Nearly all JCC early childhood centers have already adopted some kind of full-time model. While not all are open 7 a.m.-6 p.m., according to Mackenzie Noda, director of strategy and communications for the JCC Association of North America’s Sheva Center, they are similar. In fact, JCCs were for decades the only Jewish option for working parents. As early as the 1980s, pregnant women would put their names on the wait list for a child-care spot at the Union Y, recalled Jani Kovacs, a longtime program director there.

Outreach opportunity

Another big change in the outlook of preschools is that they now see themselves as partners in parenting. As the JEC’s Isaacs put it, “When we sent kids to school 30 year ago, the parenting was done at home — the values, ethics, social, emotional work was all done at home. More of that is being done at school today, especially in the Jewish world.” 

That provides another benefit — the opportunity for outreach.

Experts like Rolland and Handelman say the preschool years represent the ideal moment to engage families on a Jewish journey, during a critical period when they are considering how their own Jewish identity will evolve. 

The Haneys, whose children are at Agudath Israel, were impressed that from the moment Julia began there last summer, the community reached out. “I started getting invitations to bring the kids to people’s houses for Shabbat,” said Jacqueline. “We had playdates on the synagogue playground,” she said. They were also matched up with a “buddy family,” congregation members with similar interests and children close in age to their own. “We felt like this was a place we wanted to put roots down.” So they joined CAI.

But the change is not as simple as adding a few hours to the school day, experts caution. The time expansion can involve investing heavily in infrastructure to meet state and local regulations and to create a preschool that can compete with secular options. So before expanding hours and possibly space, there are critical questions to ask.

“This is not ‘Build it and they will come,’” said Rolland of the URJ. She is leading a community of practice on exactly this issue for Reform congregations, helping them with feasibility studies to assess whether such changes will work for them, and then working together to co-construct the new preschools. Most congregations do not have “money sitting around,” with leaders asking, “How can we spend it?” she said. And in general, synagogues look to preschools as “profit centers,” Rolland said. But for those synagogues that can move past their immediate needs and analyze their preschools strategically, “the returns can be very great” in terms of cultivating tomorrow’s members, she said.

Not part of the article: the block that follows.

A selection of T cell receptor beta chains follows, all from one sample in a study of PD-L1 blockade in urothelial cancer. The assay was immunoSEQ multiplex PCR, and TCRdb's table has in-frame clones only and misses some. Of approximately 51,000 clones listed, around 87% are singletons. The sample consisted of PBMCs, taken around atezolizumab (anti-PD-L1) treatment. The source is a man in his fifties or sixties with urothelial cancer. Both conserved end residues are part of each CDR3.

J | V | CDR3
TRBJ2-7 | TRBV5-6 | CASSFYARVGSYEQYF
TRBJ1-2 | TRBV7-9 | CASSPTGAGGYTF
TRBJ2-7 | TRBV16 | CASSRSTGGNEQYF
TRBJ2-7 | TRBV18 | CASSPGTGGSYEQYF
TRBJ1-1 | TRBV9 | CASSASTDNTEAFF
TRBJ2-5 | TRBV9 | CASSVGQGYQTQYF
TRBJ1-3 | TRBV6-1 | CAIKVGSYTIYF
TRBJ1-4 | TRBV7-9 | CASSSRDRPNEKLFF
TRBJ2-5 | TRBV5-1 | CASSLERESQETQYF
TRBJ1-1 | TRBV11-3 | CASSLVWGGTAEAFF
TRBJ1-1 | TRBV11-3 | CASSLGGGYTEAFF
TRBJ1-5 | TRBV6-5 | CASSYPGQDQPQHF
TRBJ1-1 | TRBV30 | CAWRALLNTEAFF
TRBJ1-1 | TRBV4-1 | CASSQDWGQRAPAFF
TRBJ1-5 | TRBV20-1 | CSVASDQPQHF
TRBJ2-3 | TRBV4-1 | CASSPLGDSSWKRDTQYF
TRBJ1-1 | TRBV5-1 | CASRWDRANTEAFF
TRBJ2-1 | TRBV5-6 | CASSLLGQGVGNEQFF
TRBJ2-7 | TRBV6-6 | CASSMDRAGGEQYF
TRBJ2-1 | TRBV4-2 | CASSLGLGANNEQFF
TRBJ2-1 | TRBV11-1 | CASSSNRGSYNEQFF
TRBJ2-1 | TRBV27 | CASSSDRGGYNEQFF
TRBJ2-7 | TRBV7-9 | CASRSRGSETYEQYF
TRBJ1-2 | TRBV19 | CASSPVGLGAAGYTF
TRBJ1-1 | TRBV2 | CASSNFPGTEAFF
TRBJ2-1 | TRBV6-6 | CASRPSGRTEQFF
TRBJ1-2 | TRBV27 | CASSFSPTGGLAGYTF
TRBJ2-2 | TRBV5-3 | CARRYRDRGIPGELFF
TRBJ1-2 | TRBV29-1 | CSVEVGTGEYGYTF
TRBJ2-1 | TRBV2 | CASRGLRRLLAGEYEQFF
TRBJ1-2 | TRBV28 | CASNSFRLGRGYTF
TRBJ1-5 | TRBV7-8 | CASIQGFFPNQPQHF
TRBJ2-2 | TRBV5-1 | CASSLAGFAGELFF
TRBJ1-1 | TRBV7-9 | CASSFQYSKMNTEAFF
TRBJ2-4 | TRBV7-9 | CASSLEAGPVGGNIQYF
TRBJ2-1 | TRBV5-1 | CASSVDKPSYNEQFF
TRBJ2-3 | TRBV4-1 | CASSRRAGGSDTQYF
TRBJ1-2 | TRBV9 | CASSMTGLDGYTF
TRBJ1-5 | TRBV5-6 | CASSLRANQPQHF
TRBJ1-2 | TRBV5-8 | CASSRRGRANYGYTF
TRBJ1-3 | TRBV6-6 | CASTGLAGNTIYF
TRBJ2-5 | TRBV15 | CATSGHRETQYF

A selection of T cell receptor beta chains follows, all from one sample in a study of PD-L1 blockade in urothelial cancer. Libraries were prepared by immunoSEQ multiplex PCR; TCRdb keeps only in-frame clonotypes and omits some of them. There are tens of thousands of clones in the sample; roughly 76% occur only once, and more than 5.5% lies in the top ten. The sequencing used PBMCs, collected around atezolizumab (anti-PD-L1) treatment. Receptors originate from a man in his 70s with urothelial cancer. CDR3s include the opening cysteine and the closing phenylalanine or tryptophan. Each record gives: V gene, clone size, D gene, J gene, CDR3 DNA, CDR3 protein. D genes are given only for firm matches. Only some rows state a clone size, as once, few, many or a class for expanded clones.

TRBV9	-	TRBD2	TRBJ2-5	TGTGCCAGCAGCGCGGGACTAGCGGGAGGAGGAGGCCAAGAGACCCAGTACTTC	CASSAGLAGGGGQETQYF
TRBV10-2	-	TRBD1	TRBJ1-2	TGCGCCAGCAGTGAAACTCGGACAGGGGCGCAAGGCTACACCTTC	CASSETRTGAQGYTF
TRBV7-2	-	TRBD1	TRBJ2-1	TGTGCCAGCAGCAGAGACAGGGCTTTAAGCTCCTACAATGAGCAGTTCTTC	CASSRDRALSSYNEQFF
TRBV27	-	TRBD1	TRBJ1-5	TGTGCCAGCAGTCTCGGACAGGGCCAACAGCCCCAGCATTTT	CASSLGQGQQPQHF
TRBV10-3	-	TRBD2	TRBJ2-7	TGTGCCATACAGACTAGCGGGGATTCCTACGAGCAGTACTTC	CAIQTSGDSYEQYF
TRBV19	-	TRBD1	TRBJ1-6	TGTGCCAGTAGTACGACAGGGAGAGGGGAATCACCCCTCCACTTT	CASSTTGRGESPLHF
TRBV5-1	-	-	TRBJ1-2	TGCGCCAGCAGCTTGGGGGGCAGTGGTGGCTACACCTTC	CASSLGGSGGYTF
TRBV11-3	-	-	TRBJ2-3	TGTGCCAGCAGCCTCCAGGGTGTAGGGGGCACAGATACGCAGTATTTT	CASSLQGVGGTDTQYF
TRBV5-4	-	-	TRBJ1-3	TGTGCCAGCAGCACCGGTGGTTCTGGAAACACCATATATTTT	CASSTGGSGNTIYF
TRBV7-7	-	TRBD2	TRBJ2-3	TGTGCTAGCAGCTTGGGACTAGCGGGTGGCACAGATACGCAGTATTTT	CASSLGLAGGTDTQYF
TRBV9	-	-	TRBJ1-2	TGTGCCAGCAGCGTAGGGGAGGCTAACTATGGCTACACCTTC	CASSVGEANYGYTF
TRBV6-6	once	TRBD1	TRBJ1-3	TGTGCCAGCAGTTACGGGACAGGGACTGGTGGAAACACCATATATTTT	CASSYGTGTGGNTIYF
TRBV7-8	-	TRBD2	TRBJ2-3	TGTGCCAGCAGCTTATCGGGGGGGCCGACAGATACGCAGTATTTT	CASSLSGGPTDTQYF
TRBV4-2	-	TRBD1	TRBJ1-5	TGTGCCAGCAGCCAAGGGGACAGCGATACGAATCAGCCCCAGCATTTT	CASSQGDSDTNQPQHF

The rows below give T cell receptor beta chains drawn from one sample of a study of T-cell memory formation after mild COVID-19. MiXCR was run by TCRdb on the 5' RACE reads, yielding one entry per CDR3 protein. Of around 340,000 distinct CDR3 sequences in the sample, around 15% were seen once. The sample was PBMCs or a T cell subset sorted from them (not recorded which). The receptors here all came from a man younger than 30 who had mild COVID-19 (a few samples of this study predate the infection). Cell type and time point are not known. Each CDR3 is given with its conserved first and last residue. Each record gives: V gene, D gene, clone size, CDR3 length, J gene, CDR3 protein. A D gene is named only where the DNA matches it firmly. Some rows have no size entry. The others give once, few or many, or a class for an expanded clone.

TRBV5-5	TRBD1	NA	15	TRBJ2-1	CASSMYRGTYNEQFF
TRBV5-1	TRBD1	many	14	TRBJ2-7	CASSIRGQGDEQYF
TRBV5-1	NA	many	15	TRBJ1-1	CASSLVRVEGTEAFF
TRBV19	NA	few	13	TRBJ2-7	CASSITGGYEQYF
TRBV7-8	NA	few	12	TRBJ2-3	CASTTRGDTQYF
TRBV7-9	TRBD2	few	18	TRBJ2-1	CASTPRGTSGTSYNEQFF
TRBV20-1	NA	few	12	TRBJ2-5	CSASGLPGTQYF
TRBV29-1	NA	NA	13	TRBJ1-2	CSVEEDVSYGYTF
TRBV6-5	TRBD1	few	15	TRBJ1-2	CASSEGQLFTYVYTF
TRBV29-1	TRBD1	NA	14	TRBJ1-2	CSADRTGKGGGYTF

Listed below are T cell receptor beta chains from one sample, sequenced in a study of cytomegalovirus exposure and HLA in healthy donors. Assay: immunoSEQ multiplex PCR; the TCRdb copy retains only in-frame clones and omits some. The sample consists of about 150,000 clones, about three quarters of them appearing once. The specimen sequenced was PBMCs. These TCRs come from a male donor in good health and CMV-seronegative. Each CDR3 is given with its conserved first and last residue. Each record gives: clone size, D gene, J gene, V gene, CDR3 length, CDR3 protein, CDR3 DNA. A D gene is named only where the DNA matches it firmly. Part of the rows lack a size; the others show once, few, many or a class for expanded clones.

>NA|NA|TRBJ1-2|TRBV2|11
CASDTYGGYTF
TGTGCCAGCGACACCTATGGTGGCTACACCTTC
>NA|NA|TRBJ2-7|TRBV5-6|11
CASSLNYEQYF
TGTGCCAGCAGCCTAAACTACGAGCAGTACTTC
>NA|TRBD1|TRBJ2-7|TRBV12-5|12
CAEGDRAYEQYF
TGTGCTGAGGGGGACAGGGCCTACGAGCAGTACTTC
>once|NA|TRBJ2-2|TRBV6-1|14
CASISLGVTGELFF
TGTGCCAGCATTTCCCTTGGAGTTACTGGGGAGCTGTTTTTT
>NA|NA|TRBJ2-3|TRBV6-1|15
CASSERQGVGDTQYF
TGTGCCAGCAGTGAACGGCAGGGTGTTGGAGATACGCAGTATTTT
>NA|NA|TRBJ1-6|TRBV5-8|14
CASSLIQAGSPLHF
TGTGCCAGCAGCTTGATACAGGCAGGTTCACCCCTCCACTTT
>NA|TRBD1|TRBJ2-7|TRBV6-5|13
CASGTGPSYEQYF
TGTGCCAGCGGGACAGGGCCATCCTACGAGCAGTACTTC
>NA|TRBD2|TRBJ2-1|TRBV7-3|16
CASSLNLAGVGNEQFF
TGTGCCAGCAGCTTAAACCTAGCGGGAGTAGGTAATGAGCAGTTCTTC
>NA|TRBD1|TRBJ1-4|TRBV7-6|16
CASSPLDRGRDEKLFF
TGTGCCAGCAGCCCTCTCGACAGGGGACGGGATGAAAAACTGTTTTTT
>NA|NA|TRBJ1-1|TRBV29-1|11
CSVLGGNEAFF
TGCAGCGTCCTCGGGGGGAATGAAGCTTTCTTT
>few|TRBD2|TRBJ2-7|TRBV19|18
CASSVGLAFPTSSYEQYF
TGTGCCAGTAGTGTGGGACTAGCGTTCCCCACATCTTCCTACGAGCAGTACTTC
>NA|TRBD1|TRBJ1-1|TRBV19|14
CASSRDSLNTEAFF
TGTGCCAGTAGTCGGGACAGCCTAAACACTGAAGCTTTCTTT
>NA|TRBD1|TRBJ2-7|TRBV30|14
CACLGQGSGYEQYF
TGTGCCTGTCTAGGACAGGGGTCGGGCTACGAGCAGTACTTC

The goal, however, isn’t always congregation membership. Zamist pointed out that millennials are notoriously non-joiners. Sometimes, she said, it’s just about “finding a way to get young Jewish families into the synagogue. Having them in the building is a good thing” regardless of whether they become full-fledged congregants.

Locally, in addition to Agudath Israel and the JEC (and of course the Union Y, the Brody Family Early Learning Center at the JCC of Central NJ in Scotch Plains, and the Cooperman JCC), a handful of other synagogue preschools have made the move to full hours, approximating the 7 a.m.-6 p.m. model; these include Pine Brook Jewish Center in Montville, the Early Learning Center at Chabad Center of Northwest New Jersey in Rockaway, the Shalom Yeladim-Judie Gerstein Early Learning Center at Morristown Jewish Center-Beit YisraelThelma Reisman Preschool at Congregation Beth El in South Orange, the Mickey Fried Nursery School at Oheb Shalom Congregation in South Orange, and the Early Childhood Center at Temple Beth Ahm Yisrael in Springfield. A few others have expanded partially, like Congregation Shomrei Emunah in Montclair, now open until 4 p.m. Others, like the Iris Family Preschool at Temple Sharey Tefilo-Israel, also in South Orange, are expanding slowly, but acknowledge the future need. “The shift is coming,” said Carol Paster, director of the Iris preschool, which is open 9 a.m.-noon, with extended hours until 3 p.m. 

To a large extent, which preschools are making the shift and when depends on the constituency. Heather Brown, the director at Shomrei Emunah, said she doesn’t have the volume of calls she would need to justify longer hours. And another problem would arise on Wednesdays: The preschool shares space with the religious school. It’s the kind of space issue Rolland said comes up often and figures in the considerations of structural investment.